Four months, and thousands of messages, reactions, and shares later, I do hope the world learnt a bit more about what being transgender is, and what being a transgender athlete is.

So many allies stood up for me, reached out to me in support; #IStandWithLaura (coined by a dear friend of mine) actually became a thing. Every single of these people helped brighten and improve the world a bit more.

And, this is very important to me, because this is what it is all about, several transgender people reached out to me in gratitude for me daring to fight their much-dreaded fight.

Nevertheless, with the vast majority of all the messages being hateful in nature, it had given me anxiety on the fairway.

And starting in August, when I had my next tournaments, I had started sliding down, and my game confidence and self image along with it. Or actually, I should say nosedive from a plane without a parachute straight towards the deepest of lows.
Not because I had lost my skills. No. I had been broken, my spirit had been broken, but I hadn’t realised it. I just thought, I just had to try a bit harder, buckle up, and carry on. My form and feeling and confidence would come back.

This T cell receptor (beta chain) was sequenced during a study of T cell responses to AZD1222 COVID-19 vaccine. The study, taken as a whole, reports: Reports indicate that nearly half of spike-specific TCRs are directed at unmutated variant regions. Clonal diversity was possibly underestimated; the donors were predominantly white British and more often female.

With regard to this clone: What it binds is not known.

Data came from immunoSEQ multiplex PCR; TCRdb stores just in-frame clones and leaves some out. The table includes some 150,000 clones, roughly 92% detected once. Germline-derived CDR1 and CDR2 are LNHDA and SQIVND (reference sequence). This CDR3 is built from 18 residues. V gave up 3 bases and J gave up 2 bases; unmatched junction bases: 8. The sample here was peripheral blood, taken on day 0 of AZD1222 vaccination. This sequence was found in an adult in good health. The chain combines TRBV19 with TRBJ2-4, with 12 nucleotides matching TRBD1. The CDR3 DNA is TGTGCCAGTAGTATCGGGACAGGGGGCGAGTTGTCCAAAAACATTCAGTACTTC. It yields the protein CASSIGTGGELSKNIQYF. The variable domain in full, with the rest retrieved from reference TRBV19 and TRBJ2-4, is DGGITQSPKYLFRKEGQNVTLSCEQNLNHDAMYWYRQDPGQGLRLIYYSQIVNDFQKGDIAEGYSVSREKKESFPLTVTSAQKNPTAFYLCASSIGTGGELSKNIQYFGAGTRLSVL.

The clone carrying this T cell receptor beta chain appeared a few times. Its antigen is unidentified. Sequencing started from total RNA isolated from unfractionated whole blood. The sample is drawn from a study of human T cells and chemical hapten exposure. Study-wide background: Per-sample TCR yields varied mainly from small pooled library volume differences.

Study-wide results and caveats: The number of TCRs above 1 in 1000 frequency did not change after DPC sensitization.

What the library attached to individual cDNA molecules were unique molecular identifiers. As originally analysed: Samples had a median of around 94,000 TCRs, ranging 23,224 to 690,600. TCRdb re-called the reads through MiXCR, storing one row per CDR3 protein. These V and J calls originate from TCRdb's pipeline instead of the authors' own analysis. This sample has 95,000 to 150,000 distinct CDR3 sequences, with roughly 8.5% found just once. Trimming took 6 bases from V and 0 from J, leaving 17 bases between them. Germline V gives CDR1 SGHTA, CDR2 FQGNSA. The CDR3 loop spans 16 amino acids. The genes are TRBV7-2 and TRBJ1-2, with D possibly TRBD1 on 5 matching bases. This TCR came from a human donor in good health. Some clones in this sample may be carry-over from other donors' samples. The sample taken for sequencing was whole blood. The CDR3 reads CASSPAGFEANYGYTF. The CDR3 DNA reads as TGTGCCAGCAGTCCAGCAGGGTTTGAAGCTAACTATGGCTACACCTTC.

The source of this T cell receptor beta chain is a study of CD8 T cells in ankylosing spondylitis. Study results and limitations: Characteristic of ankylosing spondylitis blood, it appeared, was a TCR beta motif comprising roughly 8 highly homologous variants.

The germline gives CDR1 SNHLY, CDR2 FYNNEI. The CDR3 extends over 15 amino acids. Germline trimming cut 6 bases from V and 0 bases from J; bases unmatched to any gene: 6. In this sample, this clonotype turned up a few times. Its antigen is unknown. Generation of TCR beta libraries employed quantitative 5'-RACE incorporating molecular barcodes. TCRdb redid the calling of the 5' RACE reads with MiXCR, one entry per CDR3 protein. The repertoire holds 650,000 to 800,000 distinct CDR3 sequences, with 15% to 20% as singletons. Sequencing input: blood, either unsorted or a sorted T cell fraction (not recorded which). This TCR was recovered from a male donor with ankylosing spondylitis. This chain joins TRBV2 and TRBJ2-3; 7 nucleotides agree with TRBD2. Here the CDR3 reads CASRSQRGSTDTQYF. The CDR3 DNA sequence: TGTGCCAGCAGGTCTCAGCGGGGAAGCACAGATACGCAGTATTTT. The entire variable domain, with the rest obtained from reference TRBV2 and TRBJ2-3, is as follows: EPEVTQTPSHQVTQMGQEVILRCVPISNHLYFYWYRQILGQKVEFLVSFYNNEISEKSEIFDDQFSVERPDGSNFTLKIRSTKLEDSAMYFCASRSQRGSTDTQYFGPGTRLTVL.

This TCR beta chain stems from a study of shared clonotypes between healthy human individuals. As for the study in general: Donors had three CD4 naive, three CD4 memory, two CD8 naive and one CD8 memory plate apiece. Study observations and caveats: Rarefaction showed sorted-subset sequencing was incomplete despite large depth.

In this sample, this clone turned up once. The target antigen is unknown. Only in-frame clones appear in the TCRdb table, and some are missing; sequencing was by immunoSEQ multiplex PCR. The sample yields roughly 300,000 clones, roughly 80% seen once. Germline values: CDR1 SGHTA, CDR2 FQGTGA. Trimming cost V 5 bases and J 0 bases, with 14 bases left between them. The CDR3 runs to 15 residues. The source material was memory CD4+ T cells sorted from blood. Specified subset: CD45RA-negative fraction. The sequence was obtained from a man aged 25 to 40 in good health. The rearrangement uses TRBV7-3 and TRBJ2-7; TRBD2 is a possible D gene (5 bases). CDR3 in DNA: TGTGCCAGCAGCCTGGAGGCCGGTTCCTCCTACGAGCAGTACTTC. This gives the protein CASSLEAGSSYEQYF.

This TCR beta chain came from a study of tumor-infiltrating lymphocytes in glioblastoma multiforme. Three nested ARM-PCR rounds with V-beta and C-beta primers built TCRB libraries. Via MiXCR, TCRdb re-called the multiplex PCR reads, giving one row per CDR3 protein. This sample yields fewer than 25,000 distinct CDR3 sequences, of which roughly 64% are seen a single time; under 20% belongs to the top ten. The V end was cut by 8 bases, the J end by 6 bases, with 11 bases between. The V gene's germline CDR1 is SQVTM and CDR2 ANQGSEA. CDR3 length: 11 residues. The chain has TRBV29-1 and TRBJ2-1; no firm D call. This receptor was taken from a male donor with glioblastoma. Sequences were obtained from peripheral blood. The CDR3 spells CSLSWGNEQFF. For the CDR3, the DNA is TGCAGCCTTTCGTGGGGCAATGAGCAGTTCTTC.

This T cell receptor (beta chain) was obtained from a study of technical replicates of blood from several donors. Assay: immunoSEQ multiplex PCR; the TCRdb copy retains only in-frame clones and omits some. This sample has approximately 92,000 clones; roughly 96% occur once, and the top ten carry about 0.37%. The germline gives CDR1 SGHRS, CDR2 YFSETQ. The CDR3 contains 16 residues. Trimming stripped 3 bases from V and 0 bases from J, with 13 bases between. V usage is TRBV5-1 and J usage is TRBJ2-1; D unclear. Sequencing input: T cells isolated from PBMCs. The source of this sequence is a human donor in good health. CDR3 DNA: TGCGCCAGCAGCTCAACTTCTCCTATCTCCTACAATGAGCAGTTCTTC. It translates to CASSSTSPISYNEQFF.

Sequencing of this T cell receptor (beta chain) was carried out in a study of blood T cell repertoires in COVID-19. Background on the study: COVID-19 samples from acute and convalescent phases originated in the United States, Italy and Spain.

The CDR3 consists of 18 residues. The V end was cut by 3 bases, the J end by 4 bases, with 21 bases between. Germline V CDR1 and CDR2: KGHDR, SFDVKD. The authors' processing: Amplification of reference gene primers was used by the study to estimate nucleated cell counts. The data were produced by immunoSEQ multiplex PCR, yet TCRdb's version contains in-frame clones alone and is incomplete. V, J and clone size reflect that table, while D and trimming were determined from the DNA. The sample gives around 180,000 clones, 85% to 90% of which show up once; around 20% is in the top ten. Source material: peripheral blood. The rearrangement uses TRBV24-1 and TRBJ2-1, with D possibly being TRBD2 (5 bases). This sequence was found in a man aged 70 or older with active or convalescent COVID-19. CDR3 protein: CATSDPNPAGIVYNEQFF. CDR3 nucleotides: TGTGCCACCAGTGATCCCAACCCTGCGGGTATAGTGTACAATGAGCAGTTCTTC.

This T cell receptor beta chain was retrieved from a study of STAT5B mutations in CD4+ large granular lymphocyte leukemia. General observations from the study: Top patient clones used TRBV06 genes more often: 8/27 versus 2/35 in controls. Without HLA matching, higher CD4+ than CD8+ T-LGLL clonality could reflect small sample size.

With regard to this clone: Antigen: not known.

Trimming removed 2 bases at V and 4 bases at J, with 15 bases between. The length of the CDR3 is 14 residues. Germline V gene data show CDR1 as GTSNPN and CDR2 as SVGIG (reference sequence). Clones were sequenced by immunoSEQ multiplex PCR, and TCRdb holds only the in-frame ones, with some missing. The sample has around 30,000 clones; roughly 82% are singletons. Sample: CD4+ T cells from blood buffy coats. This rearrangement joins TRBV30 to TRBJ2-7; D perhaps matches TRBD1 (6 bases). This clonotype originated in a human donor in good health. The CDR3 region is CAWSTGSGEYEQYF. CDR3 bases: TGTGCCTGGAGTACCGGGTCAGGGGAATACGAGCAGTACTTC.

I did not understand, let alone, acknowledge, that my soul was being crushed by the weight of this; I wanted to be strong and stronger for those without strength or voice.

And I inevitably crashed and burnt at the event on my home course, hosted by my club. I had accidentally, yes, accidentally, parked my drive to about 8ft from the basket on my favourite hole on the course. I missed, completely missed, the basket for the tap in birdie. and I broke down crying, with the saddest and most broken of DNF’s that you can imagine, two holes later.

I did play two more events, in a desperate attempt to turn the tide, or make myself believe I wasn’t broken, but my soul hurt, badly.
At least now I managed to acknowledge what had happened inside of me.

The darkest of dark thoughts “maybe it would be better if I simply stopped existing”, had started dancing around and inside of me like an evil spirit doing a ritual dance.
That scared me. A lot.

I had – prior to accepting myself – been the coldest, most unfazed, flatlining, emotionless person you could imagine, and I always refer to that state of being with this analogy: